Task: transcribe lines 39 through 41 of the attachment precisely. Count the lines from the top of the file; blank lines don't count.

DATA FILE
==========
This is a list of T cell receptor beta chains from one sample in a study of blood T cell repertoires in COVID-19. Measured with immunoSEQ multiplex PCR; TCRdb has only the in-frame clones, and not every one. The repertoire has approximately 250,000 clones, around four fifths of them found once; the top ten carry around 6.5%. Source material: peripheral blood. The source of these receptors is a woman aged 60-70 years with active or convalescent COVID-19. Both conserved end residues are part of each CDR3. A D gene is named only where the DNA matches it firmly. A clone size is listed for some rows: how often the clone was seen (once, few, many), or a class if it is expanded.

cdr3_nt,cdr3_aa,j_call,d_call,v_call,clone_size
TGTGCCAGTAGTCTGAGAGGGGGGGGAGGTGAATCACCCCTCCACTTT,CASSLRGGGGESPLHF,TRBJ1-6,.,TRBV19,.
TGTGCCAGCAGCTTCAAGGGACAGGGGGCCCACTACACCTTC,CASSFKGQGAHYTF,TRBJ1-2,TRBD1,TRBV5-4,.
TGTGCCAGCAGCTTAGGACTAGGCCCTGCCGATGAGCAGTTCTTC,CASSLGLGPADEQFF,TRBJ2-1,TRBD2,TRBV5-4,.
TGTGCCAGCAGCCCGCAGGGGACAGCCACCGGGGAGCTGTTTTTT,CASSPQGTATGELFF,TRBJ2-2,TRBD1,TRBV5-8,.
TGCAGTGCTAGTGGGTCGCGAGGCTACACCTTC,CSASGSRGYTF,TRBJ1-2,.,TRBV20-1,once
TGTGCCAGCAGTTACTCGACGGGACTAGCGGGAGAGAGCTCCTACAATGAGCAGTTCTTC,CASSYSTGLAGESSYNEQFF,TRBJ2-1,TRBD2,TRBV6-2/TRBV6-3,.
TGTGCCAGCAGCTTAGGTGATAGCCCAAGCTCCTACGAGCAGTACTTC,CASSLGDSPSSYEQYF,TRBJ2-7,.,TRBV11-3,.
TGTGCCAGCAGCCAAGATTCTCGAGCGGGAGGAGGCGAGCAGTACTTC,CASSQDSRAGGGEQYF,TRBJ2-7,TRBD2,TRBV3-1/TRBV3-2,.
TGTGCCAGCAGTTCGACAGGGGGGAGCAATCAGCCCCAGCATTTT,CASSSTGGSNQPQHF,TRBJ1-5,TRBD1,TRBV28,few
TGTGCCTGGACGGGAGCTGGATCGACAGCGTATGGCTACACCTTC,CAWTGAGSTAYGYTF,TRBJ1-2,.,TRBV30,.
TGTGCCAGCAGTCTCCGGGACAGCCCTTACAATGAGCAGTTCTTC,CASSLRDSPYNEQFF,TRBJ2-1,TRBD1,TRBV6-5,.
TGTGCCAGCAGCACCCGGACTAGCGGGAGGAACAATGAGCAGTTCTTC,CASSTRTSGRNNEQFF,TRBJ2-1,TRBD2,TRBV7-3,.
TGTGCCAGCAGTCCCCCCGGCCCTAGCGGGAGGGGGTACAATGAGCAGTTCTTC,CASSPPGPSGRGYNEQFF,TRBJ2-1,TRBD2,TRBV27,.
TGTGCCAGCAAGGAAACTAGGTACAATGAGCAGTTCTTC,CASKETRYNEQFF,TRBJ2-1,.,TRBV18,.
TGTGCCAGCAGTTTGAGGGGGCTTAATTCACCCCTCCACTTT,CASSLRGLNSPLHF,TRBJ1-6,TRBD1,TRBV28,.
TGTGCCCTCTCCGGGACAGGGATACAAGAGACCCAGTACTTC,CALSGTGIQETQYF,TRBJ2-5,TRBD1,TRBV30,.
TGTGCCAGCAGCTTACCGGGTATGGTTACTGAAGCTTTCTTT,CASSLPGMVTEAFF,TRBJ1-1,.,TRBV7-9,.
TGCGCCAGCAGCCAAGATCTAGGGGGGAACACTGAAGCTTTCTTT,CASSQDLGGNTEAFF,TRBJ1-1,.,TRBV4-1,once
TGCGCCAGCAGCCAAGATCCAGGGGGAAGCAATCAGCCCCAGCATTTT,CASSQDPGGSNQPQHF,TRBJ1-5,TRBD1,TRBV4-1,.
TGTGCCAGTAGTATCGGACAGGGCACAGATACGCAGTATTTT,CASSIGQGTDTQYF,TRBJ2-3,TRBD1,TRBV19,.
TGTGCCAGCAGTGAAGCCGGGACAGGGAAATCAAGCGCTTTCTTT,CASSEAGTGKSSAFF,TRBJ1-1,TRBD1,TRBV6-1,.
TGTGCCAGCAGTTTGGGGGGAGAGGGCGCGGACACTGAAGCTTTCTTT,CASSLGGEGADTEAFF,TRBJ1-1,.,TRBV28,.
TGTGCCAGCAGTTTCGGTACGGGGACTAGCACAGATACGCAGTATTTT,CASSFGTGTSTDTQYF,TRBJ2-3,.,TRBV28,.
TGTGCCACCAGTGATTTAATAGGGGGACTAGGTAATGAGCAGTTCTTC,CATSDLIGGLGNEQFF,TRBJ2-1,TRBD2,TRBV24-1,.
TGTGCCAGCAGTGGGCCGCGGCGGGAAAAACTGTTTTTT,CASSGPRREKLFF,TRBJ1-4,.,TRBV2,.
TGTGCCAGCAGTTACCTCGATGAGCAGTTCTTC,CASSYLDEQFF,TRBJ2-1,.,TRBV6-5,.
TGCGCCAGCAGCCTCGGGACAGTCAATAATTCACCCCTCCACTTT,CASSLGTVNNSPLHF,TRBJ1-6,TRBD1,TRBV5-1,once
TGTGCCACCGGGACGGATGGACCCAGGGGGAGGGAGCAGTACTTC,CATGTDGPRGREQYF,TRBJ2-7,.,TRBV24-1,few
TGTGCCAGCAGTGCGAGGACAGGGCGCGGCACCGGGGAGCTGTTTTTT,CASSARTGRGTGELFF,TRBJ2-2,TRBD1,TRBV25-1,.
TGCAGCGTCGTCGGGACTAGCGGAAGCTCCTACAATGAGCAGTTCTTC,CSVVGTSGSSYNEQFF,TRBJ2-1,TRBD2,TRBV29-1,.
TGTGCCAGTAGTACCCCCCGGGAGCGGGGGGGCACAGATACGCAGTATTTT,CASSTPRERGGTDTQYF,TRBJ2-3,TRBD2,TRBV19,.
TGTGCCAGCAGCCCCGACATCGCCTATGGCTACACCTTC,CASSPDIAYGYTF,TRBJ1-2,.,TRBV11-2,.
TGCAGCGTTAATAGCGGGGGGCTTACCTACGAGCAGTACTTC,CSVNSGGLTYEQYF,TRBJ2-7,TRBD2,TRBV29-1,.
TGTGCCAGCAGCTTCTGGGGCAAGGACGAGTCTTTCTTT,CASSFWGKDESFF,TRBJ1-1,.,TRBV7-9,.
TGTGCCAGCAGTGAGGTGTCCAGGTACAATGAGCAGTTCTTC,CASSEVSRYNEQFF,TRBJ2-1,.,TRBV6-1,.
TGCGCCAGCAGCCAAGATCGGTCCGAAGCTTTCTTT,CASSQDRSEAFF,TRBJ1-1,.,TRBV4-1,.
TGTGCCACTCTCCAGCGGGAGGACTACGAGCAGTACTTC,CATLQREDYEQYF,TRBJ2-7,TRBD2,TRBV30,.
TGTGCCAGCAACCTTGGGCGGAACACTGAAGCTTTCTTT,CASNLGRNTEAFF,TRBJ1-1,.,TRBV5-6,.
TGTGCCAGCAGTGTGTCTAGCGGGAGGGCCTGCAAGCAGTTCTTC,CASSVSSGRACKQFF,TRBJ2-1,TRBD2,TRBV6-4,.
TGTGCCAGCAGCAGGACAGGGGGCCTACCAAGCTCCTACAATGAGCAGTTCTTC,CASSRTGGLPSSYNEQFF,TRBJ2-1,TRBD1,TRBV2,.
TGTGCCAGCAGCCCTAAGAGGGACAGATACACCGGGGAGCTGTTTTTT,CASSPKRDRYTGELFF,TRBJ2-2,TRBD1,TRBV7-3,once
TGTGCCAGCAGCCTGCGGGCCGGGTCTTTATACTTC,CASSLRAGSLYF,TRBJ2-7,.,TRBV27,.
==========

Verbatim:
TGTGCCACTCTCCAGCGGGAGGACTACGAGCAGTACTTC,CATLQREDYEQYF,TRBJ2-7,TRBD2,TRBV30,.
TGTGCCAGCAACCTTGGGCGGAACACTGAAGCTTTCTTT,CASNLGRNTEAFF,TRBJ1-1,.,TRBV5-6,.
TGTGCCAGCAGTGTGTCTAGCGGGAGGGCCTGCAAGCAGTTCTTC,CASSVSSGRACKQFF,TRBJ2-1,TRBD2,TRBV6-4,.